And in that sort of environment, they’ve been forced to go kind of a do it yourself program. and so instead of relying on more traditional things like tanks and missiles, long range drones and artillery, they basically can cranking out thousands, tens of thousands of anti-personnel drones that only weigh a couple pounds, every month. And while one of those is probably not going to take out a tank, you know, a couple that get to the right spot can maybe damage or tread and immobilize a vehicle and then allow other methods to go in and take it out. 

Well, in that same sort of environment, if they don’t have a lot of artillery, then the Russians can mass forces and make big pushes into Ukrainian positions. The turtle tank is a way for the Russians of dealing with both of those issues. So if there isn’t a lot of artillery, then the tanks can be in clusters with infantry and get a lot closer to the Ukrainian positions more or less safely. 

and then by putting all this shell of armor on it, the anti-personnel mines can’t damage the treads. No matter how many you throw at it, you’re still might be some gaps in the armor because, you know, you have to be able to see. But, it’s a much different situation where the Ukrainians would have to throw two or 3 or 400 things at one tank in order to stop it, as opposed to just a half a dozen before. 

In addition, the Russians are putting protection on the bottom of the tank so they can serve as kind of slapdash, mind clearing devices as well. So the idea is you take a couple these turtle tanks and push directly into Ukrainian positions, going right through the mines that the Ukrainians have dropped, basically ignoring the anti-personnel drones that’s getting thrown at them. 


And then behind those tanks, you have vehicles that are carrying infantry. So it’s designed to basically provide direct access to the Ukrainian positions. And all the while, the Russians are hitting these Ukrainian positions with artillery and glide bombs. So it’s not a stupid strategy at all. the question is whether it is sustainable, whether it’s going to be necessary in the future.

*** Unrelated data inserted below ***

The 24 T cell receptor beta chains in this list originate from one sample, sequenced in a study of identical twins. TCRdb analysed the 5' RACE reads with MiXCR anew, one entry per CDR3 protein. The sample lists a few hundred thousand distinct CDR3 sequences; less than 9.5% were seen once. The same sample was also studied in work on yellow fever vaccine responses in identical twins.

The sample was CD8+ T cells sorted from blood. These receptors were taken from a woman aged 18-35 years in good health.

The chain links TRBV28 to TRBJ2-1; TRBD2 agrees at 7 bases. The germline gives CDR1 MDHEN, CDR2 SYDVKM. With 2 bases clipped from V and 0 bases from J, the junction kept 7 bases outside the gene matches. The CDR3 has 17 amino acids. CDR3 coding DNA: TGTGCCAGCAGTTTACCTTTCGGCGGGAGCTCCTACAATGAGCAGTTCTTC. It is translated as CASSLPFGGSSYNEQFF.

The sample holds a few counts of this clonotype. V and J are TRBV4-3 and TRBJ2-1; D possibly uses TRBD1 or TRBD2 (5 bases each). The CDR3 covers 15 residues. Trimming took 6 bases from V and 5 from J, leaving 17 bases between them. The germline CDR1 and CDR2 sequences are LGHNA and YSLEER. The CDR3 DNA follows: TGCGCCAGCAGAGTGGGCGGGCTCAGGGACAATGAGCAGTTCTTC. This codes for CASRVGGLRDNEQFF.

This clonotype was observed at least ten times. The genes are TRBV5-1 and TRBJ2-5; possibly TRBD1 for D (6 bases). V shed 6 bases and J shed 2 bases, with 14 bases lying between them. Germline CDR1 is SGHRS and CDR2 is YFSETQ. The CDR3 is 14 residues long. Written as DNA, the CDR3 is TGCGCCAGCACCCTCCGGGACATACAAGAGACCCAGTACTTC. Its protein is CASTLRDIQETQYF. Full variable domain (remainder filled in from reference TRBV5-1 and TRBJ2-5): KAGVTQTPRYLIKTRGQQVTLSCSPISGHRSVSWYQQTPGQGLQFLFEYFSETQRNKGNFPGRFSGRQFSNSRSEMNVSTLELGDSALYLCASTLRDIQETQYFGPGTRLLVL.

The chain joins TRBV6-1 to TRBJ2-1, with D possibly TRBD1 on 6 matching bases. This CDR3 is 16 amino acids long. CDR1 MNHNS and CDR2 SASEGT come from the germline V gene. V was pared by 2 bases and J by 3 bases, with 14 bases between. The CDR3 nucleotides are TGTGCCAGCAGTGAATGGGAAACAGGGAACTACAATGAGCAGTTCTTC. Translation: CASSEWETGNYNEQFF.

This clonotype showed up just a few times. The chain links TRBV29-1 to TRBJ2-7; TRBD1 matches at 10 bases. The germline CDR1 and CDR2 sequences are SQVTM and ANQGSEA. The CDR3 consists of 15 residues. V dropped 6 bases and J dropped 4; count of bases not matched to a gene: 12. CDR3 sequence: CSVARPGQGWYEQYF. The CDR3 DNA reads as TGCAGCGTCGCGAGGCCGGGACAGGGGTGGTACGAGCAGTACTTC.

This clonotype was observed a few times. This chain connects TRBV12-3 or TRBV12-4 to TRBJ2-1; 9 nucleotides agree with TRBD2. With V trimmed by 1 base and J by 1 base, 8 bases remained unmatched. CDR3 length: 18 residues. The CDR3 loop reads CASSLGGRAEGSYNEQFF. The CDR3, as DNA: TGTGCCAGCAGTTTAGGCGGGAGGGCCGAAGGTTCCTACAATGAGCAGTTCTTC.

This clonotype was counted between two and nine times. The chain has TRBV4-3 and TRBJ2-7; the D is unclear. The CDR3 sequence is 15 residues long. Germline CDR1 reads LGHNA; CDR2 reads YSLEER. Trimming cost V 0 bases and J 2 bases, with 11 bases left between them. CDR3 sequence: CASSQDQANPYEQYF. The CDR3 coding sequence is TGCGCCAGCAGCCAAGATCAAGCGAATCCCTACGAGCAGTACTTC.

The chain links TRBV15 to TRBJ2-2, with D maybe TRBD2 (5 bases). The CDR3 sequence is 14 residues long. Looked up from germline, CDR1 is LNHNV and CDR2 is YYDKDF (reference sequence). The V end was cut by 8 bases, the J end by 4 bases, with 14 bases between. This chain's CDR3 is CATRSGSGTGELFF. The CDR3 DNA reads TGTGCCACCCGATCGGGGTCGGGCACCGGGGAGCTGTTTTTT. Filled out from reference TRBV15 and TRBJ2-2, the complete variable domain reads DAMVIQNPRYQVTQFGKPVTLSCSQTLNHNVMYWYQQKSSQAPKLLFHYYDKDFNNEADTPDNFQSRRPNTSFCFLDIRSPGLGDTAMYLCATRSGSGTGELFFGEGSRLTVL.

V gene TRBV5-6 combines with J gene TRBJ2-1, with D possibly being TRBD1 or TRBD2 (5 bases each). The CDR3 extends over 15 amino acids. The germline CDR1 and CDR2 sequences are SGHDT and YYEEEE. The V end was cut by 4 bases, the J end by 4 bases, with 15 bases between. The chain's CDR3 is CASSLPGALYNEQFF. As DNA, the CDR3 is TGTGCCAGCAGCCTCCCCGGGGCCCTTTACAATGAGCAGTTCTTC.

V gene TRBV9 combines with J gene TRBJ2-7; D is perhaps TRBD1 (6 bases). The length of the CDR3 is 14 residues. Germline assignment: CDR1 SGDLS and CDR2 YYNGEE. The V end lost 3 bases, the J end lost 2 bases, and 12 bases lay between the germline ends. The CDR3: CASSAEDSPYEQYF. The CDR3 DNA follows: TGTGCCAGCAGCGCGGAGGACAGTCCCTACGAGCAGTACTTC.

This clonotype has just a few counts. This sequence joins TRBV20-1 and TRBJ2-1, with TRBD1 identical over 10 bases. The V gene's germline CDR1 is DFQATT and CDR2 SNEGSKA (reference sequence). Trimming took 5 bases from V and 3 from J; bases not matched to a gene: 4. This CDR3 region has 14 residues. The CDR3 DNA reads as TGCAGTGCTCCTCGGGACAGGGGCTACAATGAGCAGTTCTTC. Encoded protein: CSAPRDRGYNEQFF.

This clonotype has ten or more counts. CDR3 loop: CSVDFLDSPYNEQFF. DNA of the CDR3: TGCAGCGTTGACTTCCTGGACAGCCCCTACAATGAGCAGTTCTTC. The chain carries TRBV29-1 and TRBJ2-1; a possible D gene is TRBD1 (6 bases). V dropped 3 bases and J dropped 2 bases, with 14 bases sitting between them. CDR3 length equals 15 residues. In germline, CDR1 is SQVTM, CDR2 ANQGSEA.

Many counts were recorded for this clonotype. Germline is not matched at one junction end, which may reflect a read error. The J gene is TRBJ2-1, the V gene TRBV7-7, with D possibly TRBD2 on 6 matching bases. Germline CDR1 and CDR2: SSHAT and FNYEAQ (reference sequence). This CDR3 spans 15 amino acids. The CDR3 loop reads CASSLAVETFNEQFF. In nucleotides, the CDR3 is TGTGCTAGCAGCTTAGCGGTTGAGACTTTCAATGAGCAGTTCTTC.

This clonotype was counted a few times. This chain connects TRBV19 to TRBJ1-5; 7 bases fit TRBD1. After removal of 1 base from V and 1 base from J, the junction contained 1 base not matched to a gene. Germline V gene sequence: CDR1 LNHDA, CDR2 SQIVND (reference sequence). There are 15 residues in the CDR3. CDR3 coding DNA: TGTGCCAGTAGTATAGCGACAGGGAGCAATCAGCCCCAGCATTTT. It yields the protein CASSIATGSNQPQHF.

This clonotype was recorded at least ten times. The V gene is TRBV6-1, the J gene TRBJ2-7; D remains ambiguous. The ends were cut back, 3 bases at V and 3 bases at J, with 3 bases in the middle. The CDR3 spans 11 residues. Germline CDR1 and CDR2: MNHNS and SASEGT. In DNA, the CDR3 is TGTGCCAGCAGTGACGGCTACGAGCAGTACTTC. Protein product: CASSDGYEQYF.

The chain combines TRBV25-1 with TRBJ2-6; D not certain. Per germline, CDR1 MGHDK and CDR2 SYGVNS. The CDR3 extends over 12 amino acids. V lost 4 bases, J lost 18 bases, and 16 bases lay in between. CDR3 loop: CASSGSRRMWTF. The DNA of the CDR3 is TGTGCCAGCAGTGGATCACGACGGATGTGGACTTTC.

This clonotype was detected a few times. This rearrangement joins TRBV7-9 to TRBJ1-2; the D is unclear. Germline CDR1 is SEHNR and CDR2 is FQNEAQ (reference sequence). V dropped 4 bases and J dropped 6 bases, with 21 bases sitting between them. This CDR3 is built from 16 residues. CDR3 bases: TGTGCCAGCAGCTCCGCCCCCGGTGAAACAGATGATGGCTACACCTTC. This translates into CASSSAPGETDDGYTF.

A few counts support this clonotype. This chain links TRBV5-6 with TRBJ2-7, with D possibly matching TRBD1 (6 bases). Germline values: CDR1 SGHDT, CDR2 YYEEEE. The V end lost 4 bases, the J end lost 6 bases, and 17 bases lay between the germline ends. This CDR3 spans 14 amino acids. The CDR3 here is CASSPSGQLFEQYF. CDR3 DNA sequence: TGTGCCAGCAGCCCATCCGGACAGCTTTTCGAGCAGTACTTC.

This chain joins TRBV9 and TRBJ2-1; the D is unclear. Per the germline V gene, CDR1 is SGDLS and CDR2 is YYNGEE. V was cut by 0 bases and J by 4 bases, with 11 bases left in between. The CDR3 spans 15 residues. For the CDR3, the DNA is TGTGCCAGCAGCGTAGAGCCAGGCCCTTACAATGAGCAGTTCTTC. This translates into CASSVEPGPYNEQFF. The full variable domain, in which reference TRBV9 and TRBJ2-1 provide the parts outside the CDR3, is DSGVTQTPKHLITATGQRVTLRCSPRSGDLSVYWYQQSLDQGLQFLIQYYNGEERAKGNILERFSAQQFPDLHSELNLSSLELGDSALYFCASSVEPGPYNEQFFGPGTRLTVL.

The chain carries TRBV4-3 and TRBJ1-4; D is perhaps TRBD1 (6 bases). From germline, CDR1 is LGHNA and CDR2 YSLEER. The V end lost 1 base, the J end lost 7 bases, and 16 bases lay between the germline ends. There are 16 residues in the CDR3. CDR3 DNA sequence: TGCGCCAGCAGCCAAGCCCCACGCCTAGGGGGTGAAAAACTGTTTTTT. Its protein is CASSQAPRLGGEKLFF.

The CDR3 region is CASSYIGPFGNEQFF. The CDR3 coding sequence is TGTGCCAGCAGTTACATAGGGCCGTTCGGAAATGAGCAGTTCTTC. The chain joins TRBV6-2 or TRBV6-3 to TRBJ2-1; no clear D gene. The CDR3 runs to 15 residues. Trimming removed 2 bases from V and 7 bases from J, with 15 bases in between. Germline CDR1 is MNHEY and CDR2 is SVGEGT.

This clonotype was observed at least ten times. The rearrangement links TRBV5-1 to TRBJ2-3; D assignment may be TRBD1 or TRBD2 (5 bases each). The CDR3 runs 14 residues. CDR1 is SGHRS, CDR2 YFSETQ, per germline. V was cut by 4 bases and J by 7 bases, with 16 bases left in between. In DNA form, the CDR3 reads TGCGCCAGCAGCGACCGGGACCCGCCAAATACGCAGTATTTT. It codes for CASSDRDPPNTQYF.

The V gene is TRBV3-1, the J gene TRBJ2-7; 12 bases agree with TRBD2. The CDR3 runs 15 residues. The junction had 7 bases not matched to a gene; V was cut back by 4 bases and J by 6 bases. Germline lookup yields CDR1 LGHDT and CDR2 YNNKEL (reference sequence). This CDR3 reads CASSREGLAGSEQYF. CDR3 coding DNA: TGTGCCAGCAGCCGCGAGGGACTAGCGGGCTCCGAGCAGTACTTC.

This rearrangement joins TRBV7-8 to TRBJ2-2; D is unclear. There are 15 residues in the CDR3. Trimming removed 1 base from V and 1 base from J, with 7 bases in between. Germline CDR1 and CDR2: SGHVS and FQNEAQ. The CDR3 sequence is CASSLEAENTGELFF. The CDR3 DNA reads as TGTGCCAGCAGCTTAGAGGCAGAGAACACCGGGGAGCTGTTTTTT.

A couple things to keep in mind here. We are kind of in a position like we were in the U.S Civil War with a whole new raft of military technology is becoming available, and we’re seeing how they do and do not mesh with the technologies. Oh, we already had. So regardless of what you think of either side of the Ukraine war, studying how both sides are adapting to this new reality is something that is going to educate us all on the nature of military conflict moving forward. 

So this is a big deal. And what the Russians are doing is they’re basically inventing a new style of warfare, whether or not this specific type of weapon system is going to last. probably not. The only reason that the turtle tank is viable is because Ukrainians don’t have artillery. And now that the US Congress has finally acted and weapons systems are being flown in at most, most, first and foremost, including a lot of artillery shells. 

You should expect things like this to just be lit up as targets, very soon. So this specific weapon system might not be the harbinger of things to come, but it’s certainly representative of a whole class of weapons systems that are going to be invented from scratch or during the remainder of this war. 

Recommended Posts